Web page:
Categories: General
      Date: Aug  8, 2008
     Title: Coe College announces 2008-2009 theatre season

The Coe College Department of Theatre Arts has announced its 2008-2009 season of main stage productions, staged by faculty members and featuring all-student casts. This season's offerings range from a pair of one-act plays about race relations in the U.S., to an ancient Greek tragedy about family betrayal and the thirst for revenge, to a contemporary British comedy focused on the unpredictable interrelationship between the past and the present.



The Coe College Department of Theatre Arts has announced its 2008-2009 season of main stage productions, staged by faculty members and featuring all-student casts. This season's offerings range from a pair of one-act plays about race relations in the U.S., to an ancient Greek tragedy about family betrayal and the thirst for revenge, to a contemporary British comedy focused on the unpredictable interrelationship between the past and the present.

Coe theatre patrons can purchase season tickets from now through Sept. 1 to all events for $20 for the general public, $15 for students and seniors. Individual tickets will go on sale three weeks before the opening of each respective production. Prices for individual performances are $10 for adults and $8 for students and seniors. For ticket information, call the Coe College Box Office at 319-399-8600, Monday - Friday, between 8 a.m. and 3 p.m. (summer hours).

All productions are being presented in the Dows Theatre. Performances begin at 8 p.m., except for Sunday performances, which start at 2 p.m. Popular talkbacks with the directors and casts will be offered following Thursday and Sunday performances.

This year's productions include:

"A Dream Deferred, A Race Derailed," two plays about race relations in the U.S. - Sept. 26, 27, 28 and Oct. 2, 3 and 4. "Florence" by Alice Childress and "Dutchman" by Amiri Baraka, both staged by guest director Tisch Jones, associate professor of theatre at the University of Iowa.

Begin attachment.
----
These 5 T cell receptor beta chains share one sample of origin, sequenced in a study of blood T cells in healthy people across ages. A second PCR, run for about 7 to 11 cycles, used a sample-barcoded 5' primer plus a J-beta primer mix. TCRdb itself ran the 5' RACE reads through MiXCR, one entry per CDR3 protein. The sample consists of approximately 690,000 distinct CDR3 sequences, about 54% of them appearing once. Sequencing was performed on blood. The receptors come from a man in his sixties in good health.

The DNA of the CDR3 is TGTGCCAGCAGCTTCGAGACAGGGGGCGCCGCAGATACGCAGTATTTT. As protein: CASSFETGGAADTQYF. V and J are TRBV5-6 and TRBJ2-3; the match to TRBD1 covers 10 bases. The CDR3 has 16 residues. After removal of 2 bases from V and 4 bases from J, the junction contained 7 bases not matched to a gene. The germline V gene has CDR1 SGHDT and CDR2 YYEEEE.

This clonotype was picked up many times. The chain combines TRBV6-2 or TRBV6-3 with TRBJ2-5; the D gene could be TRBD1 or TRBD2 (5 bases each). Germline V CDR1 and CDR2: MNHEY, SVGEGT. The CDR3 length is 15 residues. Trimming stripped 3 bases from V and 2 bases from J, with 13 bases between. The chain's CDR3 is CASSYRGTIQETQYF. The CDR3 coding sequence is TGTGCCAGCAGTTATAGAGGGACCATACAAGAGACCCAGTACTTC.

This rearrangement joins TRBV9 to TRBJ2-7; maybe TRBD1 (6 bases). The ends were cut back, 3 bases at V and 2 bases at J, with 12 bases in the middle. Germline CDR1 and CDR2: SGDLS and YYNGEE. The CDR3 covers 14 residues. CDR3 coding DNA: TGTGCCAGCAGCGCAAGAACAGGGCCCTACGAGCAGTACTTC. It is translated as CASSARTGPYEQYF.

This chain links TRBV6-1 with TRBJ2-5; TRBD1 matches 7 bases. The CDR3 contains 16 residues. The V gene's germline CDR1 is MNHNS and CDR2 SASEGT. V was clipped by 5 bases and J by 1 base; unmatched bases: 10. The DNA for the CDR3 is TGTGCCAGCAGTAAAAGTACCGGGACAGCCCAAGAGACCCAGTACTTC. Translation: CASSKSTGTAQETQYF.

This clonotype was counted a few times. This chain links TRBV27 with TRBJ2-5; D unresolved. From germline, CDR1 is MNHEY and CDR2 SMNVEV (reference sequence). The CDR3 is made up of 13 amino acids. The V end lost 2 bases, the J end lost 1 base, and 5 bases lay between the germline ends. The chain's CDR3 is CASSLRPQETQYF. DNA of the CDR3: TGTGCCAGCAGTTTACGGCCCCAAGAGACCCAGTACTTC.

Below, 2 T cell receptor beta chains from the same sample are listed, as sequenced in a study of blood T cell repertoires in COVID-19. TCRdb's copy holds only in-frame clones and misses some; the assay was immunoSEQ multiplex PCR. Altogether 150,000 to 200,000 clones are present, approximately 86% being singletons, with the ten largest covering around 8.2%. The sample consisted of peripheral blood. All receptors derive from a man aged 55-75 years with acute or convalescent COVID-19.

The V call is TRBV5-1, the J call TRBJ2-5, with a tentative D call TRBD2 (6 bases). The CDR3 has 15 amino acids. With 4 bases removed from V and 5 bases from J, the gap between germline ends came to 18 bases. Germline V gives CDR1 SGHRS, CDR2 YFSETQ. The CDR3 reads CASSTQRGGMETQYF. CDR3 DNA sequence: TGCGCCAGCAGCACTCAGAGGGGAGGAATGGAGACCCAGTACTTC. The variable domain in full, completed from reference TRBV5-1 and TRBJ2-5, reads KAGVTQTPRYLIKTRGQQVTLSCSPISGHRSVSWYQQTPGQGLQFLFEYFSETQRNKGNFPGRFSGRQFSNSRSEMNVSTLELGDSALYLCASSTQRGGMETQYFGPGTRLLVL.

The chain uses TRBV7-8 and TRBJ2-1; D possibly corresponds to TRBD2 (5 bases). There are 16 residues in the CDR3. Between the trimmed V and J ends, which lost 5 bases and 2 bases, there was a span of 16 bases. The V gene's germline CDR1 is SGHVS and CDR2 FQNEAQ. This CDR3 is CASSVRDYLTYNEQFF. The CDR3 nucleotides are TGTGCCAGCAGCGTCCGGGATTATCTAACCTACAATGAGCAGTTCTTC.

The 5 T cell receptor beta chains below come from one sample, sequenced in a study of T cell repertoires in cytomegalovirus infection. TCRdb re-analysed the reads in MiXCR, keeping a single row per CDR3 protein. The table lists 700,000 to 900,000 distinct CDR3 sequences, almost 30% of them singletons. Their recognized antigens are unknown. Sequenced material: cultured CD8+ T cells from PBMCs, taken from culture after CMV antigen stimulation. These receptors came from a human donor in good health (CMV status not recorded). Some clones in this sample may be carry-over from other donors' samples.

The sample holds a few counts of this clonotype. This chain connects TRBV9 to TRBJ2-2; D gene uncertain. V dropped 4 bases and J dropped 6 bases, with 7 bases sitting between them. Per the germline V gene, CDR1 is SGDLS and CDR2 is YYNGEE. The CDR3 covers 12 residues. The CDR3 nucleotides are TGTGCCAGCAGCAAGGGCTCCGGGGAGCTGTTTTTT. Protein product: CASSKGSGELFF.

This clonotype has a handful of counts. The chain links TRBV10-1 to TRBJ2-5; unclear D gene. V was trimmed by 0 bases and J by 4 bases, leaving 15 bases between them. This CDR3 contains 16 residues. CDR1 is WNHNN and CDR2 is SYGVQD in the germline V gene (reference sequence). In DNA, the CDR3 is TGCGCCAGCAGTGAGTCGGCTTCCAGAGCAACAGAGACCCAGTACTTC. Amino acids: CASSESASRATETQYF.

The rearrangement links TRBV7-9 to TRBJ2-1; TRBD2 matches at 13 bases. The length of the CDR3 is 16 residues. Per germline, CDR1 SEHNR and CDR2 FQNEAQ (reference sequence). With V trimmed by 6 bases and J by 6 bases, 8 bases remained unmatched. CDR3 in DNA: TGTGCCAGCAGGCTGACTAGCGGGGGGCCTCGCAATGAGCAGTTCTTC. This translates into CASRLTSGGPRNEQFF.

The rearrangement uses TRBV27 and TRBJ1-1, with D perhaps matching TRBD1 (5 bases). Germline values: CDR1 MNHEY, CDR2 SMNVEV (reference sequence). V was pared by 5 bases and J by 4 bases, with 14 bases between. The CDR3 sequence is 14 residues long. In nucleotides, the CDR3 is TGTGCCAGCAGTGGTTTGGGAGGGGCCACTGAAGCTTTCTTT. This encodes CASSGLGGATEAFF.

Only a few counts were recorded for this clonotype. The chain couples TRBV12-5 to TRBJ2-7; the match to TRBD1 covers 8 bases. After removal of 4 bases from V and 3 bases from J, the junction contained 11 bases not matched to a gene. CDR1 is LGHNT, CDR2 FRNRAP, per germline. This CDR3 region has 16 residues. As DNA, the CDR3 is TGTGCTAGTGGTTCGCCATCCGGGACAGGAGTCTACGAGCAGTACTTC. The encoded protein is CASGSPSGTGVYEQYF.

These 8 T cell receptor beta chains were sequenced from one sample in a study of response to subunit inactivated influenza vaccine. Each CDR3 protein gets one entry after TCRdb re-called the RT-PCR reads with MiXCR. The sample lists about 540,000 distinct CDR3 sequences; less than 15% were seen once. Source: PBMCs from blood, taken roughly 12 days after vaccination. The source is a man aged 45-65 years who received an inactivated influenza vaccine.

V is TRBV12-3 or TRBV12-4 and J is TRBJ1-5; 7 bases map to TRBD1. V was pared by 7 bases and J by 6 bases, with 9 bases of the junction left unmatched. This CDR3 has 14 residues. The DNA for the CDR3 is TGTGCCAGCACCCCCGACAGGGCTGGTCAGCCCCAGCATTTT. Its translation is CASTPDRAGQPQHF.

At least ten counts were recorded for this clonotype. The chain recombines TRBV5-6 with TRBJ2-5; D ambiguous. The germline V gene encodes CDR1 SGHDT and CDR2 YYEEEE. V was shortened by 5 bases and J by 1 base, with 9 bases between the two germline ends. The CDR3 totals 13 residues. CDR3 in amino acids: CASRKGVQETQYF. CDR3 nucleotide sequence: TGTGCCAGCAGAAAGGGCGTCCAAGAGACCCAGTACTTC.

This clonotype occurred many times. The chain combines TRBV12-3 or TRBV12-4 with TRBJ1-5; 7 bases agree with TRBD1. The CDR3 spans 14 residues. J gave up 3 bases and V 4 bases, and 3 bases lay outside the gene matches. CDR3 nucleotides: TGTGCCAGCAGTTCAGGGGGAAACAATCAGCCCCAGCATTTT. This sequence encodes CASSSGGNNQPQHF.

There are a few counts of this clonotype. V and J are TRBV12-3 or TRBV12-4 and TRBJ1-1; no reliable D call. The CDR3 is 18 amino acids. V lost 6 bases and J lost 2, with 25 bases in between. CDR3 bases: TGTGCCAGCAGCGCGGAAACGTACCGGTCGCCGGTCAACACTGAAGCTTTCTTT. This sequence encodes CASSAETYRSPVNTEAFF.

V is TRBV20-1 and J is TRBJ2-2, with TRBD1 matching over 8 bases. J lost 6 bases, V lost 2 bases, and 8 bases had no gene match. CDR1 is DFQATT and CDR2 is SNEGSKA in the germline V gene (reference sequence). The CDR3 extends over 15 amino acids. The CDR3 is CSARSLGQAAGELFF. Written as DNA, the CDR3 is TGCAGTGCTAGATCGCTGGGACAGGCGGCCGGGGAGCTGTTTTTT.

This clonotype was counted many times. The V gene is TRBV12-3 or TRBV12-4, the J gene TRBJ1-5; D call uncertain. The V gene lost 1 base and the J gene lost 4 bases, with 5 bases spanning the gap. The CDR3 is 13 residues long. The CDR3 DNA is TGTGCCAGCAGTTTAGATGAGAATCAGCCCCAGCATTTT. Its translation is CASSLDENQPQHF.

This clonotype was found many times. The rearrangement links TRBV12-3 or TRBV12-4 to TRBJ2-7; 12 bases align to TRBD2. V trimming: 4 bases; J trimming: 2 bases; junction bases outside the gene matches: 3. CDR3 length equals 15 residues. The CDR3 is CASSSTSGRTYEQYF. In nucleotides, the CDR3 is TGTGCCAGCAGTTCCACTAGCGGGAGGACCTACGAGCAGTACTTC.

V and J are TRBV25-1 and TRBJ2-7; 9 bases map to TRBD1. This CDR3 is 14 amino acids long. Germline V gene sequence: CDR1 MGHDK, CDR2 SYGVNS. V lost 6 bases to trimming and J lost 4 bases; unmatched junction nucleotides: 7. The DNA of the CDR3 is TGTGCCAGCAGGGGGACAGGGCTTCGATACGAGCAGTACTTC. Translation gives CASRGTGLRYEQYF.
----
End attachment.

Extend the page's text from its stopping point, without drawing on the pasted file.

A trip by train can be derailed by many things: a break in the track, schedules delayed or missed, or the threat of a suicide bombing. But it is a deep-rooted American phenomenon, called racism, that has derailed the two train journeys "Florence" and "Dutchman," set respectively in the 1950s and 1970s. As we move toward the general election of 2008, these plays remind us of the ways in which racism still may be derailing our interior journeys within the U.S.

"Dutchman" premiered in 1964 and subsequently won an Obie Award for best off-Broadway play.

"Electra" - Nov. 14, 15, 16, 20, 21 and 22, by Sophocles, adaptation by Frank McGuinness, directed by Steven Marc Weiss, Coe College associate professor of theatre arts.

A story as old as time and as shocking as today's headlines, Sophocles' "Electra" is a larger-than-life tragedy of family betrayal, cold-blooded murder, civil war, and political intrigue. In Frank McGuinness' terse, tense and vibrant English adaptation, this ancient Greek revenge play exposes the pain of emotional loss and crippling, obsessive sorrow.

For its 1998 New York production, this version of "Electra," starring Zoƫ Wanamaker, earned three Tony Award nominations (including one for Best Revival of a Play).

"Arcadia" - April 17, 18, 19, 23, 24 and 25, by Tom Stoppard, directed by Dennis Barnett, Coe College associate professor of theatre arts.

A central theme of this erudite, witty comedy is the interrelationship between the past and present, and the unpredictability of either. The play explores both the passage and juxtaposition of time - from the Age of Enlightenment to the Romantic Era, from Newtonian determinism to chaos theory, from 18th century neoclassical landscape architecture to the picturesque wildness of 19th century English gardens - all within the context of a contemporary detective story about sexual and academic philandering.

In London, the play garnered the prestigious Olivier Award for best play (comparable to Broadway's "Tony"), while in the U.S., "Arcadia" received the New York Drama Critics Circle Award for Best Play of the 1994-95 season.

For more information, call 399-8600 or visit theatre.coe.edu.